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Book Review – Kregel Exegetical Library A Commentary on the Psalms

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Book Review –  Kregel Exegetical Library A Commentary on the Psalms

When I received A Commentary on the Psalms in the mail I was surprised by the size of it. Sure, I have seen commentaries of this size before on the Psalms (nearly 1000 pages) but not as a third installment. Yes, this commentary covers just Psalm 90 -150. I would not be exaggerating to say that this is a significant work and Allen P. Ross did a fantastic job on it.

After browsing through the commentary to get a feel for the layout and structure, I turned to Psalm 110. This is the most quoted Psalm in the New Testament and is one which is the source of controversy between Dispensationalists and non Dispensationalists (this controversy surrounds the question of whether or not Jesus is currently seated on the Davidic throne or if that is a future session reserved for Israel during the millennium). I wasn’t looking for a specific position that agrees with my own, but instead was curious about how Dr. Ross handled navigated through the Psalm.  In my estimation he handled it quite well and stuck with the context of the Old Testament Psalm as well as the passages which quote it in the New Testament.

Each Psalm starts off with an original translation by the author, followed by an introduction to the unique context and problems presented in the Psalm. This is followed by a commentary in expository form and concludes with the message and application of the Psalm. I really appreciated this format and found that it was easy to follow. If I were doing a sermon series on the Psalms or inserted a sermon on a Psalm for a special occasion this is a commentary that I would use extensively.

Click here to purchase A Commentary on the Psalms (90-150) [Kregel Exegetical Library] from ChristianBook.com or click here to search Amazon for the lowest price.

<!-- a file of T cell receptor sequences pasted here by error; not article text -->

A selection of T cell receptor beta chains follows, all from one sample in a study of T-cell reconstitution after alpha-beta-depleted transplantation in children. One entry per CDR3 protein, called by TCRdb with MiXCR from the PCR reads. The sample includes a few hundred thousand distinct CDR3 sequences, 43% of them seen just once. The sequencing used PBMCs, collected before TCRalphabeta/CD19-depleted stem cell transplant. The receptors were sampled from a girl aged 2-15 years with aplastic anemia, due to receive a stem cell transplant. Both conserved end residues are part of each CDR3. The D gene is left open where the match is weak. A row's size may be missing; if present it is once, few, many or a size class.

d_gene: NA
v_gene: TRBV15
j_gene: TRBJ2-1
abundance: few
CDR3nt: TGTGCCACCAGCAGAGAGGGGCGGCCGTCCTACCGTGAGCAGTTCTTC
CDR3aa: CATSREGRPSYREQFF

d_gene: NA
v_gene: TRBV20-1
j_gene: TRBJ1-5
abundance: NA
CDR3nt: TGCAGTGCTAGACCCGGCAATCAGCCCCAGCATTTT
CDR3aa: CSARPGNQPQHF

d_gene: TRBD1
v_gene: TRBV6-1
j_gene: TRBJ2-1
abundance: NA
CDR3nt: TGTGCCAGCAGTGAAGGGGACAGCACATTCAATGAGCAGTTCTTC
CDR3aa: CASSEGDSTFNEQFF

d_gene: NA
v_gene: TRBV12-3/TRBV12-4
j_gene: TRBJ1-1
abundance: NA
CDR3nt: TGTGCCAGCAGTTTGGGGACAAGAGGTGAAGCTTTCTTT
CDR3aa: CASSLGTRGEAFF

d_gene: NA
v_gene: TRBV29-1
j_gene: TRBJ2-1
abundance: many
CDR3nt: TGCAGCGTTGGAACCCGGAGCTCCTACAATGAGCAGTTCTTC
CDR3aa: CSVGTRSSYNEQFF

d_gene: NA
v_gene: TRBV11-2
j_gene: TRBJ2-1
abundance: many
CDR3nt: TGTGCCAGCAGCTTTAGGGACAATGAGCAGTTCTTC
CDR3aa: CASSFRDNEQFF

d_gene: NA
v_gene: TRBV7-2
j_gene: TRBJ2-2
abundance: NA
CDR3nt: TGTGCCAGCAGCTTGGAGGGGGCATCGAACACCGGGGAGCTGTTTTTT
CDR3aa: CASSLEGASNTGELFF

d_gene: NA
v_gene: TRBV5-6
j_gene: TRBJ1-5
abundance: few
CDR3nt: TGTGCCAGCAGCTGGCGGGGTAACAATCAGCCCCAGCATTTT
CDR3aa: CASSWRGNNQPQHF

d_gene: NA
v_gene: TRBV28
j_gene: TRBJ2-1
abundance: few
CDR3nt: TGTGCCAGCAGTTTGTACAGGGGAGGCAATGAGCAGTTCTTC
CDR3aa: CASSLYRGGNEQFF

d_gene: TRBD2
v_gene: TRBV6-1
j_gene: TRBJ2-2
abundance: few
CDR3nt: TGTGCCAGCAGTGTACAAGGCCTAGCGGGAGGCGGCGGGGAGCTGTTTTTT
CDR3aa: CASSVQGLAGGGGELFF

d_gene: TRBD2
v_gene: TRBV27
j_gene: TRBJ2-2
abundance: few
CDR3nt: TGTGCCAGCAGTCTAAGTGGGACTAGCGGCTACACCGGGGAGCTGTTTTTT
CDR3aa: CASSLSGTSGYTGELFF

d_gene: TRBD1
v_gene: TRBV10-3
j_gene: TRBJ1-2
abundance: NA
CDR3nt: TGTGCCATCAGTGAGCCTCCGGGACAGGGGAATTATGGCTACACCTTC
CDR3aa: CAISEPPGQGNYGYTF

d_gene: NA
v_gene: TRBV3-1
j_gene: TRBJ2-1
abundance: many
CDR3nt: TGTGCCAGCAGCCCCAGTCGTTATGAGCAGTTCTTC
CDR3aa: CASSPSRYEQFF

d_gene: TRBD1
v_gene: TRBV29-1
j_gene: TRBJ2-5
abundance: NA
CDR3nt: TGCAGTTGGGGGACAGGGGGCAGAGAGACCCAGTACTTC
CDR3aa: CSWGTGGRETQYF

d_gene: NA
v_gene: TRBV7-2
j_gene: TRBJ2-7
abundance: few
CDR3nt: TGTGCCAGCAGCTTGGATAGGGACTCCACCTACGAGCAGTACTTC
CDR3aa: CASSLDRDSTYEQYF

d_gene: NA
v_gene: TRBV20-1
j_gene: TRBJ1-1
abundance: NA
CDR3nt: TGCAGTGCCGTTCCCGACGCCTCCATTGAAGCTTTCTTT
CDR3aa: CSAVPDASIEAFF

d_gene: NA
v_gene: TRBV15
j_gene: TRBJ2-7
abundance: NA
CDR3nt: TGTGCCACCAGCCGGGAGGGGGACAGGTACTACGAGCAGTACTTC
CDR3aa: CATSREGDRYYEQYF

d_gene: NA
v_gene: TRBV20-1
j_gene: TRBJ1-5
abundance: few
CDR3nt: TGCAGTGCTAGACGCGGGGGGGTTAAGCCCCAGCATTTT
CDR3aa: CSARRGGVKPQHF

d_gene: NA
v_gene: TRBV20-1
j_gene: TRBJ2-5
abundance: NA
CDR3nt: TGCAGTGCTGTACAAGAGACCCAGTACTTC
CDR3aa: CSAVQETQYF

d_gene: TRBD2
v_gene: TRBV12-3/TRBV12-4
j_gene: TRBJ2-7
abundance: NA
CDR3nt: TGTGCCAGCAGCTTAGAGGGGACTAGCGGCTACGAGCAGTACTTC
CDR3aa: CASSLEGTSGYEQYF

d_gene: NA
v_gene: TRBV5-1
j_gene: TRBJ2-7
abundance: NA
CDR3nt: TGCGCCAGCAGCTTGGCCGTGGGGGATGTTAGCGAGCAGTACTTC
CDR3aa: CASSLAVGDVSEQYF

About the Author

A Commentary on the Psalms

Allen P. Ross (PhD, University of Cambridge) is professor of divinity at Beeson Divinity School. Prior to this, he taught at Trinity Episcopal School of Ministry and Dallas Theological Seminary. His publications include Creation and Blessing: A Guide to the Study and Exposition of Genesis,Holiness to the Lord: A Guide to the Exposition of the Book of Leviticus, and Introducing Biblical Hebrew.

 

 

 

 

 

Disclosure of Material Connection: I received this book free from Kregel Academic Publishing in exchange for an online review. I was not required to write a positive review. The opinions I have expressed are my own. I am disclosing this in accordance with the Federal Trade Commission’s 16 CFR, Part 255: “Guides Concerning the Use of Endorsements and Testimonials in Advertising.”

6 thoughts on “Book Review – Kregel Exegetical Library A Commentary on the Psalms

  1. Jenny

    My husband has the first two volumes and LOVES them! I’m sure he’ll get this one when he gets to Psalm 90 in his series on Psalms.

  2. Ryan Smith

    Hi Aaron, how does this compare to other commentaries on the Psalms like VanGemeren or Kidner?

    • Ryan that’s a loaded question! In my opinion VanGemeren is tops as far as commentaries on Psalms. It’s just hard to beat. I think Kidner is good as well but not as detailed as you will find with either VanGemeren or Ross. Use all three for a well rounded perspective. They each add something different.

  3. Lenette

    I’ve always loved the Psalms. So reassuring. I read them and know God is on our side. He comforts us and avenges the evil ones.

  4. Lonny

    Where does the author fall in the Dispensationalism / Covenant spectrum? You started going there but didn’t reveal the spoiler!

    • Lonny that is kind of hard to discern from this book. If I had to guess based on this commentary alone I’d say he’s a progressive dispensationalist. However, there are so many more issues involved that can’t be ascertained from this volume alone. It would be interesting to find out though. That said, this is a fine work and worth reading regardless of which side you agree with more.

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